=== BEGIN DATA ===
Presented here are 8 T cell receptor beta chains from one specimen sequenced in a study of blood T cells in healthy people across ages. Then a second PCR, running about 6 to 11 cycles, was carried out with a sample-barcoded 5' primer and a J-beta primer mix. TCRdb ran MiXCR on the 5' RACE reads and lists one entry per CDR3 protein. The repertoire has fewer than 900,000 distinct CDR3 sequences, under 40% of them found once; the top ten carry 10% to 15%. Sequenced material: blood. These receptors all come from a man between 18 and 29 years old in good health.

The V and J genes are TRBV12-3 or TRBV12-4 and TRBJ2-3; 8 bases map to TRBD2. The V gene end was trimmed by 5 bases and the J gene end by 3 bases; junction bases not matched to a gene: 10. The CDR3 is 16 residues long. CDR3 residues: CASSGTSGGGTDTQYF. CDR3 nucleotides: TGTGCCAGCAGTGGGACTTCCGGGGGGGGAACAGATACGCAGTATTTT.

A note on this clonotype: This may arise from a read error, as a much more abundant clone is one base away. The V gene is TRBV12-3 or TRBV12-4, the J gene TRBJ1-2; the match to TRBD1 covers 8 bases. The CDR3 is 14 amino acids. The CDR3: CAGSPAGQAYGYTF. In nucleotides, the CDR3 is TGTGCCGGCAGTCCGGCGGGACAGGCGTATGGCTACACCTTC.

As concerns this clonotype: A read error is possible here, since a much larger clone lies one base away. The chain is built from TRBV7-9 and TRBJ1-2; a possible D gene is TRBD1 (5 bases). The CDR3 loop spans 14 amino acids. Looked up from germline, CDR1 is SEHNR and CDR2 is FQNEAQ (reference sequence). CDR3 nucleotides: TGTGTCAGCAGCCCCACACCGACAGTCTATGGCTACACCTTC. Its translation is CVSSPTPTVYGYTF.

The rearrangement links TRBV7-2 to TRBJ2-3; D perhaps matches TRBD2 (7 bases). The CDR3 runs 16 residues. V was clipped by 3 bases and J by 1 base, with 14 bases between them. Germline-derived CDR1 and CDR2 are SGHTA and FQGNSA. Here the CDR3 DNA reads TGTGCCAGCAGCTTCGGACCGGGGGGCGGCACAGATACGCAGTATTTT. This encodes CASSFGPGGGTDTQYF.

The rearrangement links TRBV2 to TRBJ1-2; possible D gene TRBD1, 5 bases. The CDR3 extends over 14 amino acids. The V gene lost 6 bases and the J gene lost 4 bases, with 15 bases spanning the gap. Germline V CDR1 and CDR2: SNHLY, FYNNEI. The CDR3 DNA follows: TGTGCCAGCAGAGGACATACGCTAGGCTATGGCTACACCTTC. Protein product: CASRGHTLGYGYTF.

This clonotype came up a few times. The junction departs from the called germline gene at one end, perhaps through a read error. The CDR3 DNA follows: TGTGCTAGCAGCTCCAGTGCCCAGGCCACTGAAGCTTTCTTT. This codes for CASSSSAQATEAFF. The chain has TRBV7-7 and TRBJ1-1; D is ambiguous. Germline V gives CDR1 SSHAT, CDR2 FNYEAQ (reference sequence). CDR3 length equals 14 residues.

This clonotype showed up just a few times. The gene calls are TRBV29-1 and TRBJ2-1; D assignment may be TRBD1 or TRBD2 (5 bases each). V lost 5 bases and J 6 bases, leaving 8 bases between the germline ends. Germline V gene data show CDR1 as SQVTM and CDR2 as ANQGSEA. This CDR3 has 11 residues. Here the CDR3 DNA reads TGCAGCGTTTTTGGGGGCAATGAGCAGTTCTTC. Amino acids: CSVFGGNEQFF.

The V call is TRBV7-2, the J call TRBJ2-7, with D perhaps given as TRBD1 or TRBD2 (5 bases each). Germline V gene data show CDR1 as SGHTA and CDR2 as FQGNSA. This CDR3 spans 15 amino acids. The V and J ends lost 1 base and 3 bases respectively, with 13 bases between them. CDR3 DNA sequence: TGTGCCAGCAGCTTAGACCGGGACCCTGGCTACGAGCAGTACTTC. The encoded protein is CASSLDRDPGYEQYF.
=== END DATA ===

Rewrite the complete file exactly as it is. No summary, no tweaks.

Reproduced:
Presented here are 8 T cell receptor beta chains from one specimen sequenced in a study of blood T cells in healthy people across ages. Then a second PCR, running about 6 to 11 cycles, was carried out with a sample-barcoded 5' primer and a J-beta primer mix. TCRdb ran MiXCR on the 5' RACE reads and lists one entry per CDR3 protein. The repertoire has fewer than 900,000 distinct CDR3 sequences, under 40% of them found once; the top ten carry 10% to 15%. Sequenced material: blood. These receptors all come from a man between 18 and 29 years old in good health.

The V and J genes are TRBV12-3 or TRBV12-4 and TRBJ2-3; 8 bases map to TRBD2. The V gene end was trimmed by 5 bases and the J gene end by 3 bases; junction bases not matched to a gene: 10. The CDR3 is 16 residues long. CDR3 residues: CASSGTSGGGTDTQYF. CDR3 nucleotides: TGTGCCAGCAGTGGGACTTCCGGGGGGGGAACAGATACGCAGTATTTT.

A note on this clonotype: This may arise from a read error, as a much more abundant clone is one base away. The V gene is TRBV12-3 or TRBV12-4, the J gene TRBJ1-2; the match to TRBD1 covers 8 bases. The CDR3 is 14 amino acids. The CDR3: CAGSPAGQAYGYTF. In nucleotides, the CDR3 is TGTGCCGGCAGTCCGGCGGGACAGGCGTATGGCTACACCTTC.

As concerns this clonotype: A read error is possible here, since a much larger clone lies one base away. The chain is built from TRBV7-9 and TRBJ1-2; a possible D gene is TRBD1 (5 bases). The CDR3 loop spans 14 amino acids. Looked up from germline, CDR1 is SEHNR and CDR2 is FQNEAQ (reference sequence). CDR3 nucleotides: TGTGTCAGCAGCCCCACACCGACAGTCTATGGCTACACCTTC. Its translation is CVSSPTPTVYGYTF.

The rearrangement links TRBV7-2 to TRBJ2-3; D perhaps matches TRBD2 (7 bases). The CDR3 runs 16 residues. V was clipped by 3 bases and J by 1 base, with 14 bases between them. Germline-derived CDR1 and CDR2 are SGHTA and FQGNSA. Here the CDR3 DNA reads TGTGCCAGCAGCTTCGGACCGGGGGGCGGCACAGATACGCAGTATTTT. This encodes CASSFGPGGGTDTQYF.

The rearrangement links TRBV2 to TRBJ1-2; possible D gene TRBD1, 5 bases. The CDR3 extends over 14 amino acids. The V gene lost 6 bases and the J gene lost 4 bases, with 15 bases spanning the gap. Germline V CDR1 and CDR2: SNHLY, FYNNEI. The CDR3 DNA follows: TGTGCCAGCAGAGGACATACGCTAGGCTATGGCTACACCTTC. Protein product: CASRGHTLGYGYTF.

This clonotype came up a few times. The junction departs from the called germline gene at one end, perhaps through a read error. The CDR3 DNA follows: TGTGCTAGCAGCTCCAGTGCCCAGGCCACTGAAGCTTTCTTT. This codes for CASSSSAQATEAFF. The chain has TRBV7-7 and TRBJ1-1; D is ambiguous. Germline V gives CDR1 SSHAT, CDR2 FNYEAQ (reference sequence). CDR3 length equals 14 residues.

This clonotype showed up just a few times. The gene calls are TRBV29-1 and TRBJ2-1; D assignment may be TRBD1 or TRBD2 (5 bases each). V lost 5 bases and J 6 bases, leaving 8 bases between the germline ends. Germline V gene data show CDR1 as SQVTM and CDR2 as ANQGSEA. This CDR3 has 11 residues. Here the CDR3 DNA reads TGCAGCGTTTTTGGGGGCAATGAGCAGTTCTTC. Amino acids: CSVFGGNEQFF.

The V call is TRBV7-2, the J call TRBJ2-7, with D perhaps given as TRBD1 or TRBD2 (5 bases each). Germline V gene data show CDR1 as SGHTA and CDR2 as FQGNSA. This CDR3 spans 15 amino acids. The V and J ends lost 1 base and 3 bases respectively, with 13 bases between them. CDR3 DNA sequence: TGTGCCAGCAGCTTAGACCGGGACCCTGGCTACGAGCAGTACTTC. The encoded protein is CASSLDRDPGYEQYF.